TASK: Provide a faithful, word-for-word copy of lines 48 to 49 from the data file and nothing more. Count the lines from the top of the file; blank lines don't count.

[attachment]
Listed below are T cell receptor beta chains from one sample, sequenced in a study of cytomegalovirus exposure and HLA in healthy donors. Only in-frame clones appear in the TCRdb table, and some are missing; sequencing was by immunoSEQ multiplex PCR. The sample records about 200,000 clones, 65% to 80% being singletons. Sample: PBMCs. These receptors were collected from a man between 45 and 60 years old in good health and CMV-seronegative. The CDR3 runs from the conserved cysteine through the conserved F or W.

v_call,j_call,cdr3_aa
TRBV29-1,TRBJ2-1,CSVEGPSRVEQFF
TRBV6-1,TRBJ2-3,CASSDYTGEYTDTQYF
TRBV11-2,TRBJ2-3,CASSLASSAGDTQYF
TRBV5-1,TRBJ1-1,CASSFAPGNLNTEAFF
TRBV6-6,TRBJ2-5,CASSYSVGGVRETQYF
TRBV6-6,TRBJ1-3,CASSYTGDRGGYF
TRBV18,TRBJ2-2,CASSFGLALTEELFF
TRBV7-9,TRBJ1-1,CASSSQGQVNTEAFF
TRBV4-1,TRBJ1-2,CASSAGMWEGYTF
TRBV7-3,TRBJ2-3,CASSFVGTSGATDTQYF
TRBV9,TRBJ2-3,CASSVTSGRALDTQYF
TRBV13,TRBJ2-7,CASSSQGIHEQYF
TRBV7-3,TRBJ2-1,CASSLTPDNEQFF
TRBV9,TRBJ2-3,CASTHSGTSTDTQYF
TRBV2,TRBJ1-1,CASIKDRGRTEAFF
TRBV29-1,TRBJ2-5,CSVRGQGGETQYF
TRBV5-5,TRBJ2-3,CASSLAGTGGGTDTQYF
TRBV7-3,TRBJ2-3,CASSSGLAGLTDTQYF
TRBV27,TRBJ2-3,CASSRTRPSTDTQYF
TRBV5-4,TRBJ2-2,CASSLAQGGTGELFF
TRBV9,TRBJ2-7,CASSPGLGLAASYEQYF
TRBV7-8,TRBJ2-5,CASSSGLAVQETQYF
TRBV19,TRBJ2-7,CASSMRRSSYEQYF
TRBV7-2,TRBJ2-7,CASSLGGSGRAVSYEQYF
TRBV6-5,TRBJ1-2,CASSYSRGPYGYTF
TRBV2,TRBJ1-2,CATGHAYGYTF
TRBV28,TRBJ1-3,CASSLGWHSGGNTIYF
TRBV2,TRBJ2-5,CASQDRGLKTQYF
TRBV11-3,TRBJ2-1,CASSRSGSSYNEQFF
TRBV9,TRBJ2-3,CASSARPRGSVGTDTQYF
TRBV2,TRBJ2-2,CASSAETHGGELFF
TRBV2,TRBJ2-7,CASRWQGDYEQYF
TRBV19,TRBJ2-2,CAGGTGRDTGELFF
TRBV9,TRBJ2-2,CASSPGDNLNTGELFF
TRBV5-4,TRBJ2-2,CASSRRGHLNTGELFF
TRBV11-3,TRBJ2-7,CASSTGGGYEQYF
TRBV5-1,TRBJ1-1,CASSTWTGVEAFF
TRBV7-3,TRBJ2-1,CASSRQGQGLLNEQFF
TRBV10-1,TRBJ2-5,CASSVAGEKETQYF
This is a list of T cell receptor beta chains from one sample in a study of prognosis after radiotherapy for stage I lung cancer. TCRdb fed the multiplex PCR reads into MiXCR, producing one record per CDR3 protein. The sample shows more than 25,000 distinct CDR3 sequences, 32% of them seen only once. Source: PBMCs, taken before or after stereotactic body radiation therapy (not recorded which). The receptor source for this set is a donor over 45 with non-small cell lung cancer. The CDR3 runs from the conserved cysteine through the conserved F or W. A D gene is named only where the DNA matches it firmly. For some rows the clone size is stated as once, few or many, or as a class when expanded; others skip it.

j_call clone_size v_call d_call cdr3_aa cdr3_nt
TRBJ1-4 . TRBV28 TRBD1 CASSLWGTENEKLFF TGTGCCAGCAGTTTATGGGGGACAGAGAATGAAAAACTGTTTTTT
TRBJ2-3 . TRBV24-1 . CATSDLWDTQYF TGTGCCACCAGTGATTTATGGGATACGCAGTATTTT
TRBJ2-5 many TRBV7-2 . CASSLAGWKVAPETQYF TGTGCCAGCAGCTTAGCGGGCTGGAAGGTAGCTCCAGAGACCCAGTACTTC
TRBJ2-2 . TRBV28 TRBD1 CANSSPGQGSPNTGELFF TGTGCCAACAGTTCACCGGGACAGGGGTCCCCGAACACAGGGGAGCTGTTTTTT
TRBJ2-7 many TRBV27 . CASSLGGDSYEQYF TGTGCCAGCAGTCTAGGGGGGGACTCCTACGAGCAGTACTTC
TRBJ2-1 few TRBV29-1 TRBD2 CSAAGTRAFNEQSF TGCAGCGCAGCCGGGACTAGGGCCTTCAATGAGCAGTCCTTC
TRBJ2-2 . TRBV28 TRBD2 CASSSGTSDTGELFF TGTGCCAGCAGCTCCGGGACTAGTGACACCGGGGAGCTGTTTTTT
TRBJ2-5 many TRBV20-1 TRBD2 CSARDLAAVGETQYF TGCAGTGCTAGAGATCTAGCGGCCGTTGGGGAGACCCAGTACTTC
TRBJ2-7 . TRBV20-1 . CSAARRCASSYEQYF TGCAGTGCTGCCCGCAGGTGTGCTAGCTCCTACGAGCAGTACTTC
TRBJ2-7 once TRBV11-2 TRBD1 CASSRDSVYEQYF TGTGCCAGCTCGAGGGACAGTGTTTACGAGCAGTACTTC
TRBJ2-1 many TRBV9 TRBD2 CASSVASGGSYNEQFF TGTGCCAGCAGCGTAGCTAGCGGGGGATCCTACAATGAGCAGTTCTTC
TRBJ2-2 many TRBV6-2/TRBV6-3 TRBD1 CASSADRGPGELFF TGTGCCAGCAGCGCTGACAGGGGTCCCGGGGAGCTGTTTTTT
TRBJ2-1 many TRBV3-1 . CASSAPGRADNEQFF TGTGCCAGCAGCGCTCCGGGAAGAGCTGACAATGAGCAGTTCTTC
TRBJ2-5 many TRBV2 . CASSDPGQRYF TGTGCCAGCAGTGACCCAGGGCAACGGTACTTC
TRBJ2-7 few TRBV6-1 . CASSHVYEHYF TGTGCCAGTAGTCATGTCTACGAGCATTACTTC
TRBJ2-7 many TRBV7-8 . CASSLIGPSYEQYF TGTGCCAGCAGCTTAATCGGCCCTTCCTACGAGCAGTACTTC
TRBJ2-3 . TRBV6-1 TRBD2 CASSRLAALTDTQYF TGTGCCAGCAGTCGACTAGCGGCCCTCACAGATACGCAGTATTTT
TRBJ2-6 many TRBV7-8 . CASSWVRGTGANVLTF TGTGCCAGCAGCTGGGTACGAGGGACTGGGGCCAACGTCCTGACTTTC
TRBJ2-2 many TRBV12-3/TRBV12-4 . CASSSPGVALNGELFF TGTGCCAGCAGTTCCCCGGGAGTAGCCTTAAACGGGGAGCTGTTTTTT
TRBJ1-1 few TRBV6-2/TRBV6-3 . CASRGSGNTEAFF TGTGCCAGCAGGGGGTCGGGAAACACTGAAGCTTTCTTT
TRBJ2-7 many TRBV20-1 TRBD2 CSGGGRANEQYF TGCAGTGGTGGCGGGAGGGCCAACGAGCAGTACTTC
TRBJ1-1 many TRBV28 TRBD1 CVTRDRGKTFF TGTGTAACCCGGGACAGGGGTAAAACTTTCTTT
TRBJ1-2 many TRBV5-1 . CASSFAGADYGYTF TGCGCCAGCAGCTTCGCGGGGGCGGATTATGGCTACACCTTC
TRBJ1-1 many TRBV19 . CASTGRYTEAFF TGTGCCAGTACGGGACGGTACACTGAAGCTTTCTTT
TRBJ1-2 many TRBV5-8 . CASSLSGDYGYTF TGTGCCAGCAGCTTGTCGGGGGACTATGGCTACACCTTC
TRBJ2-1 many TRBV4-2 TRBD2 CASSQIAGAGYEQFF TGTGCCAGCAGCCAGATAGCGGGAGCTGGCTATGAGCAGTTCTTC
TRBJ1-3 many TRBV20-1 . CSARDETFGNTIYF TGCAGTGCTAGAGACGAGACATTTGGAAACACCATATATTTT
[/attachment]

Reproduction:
TRBJ2-7 many TRBV27 . CASSLGGDSYEQYF TGTGCCAGCAGTCTAGGGGGGGACTCCTACGAGCAGTACTTC
TRBJ2-1 few TRBV29-1 TRBD2 CSAAGTRAFNEQSF TGCAGCGCAGCCGGGACTAGGGCCTTCAATGAGCAGTCCTTC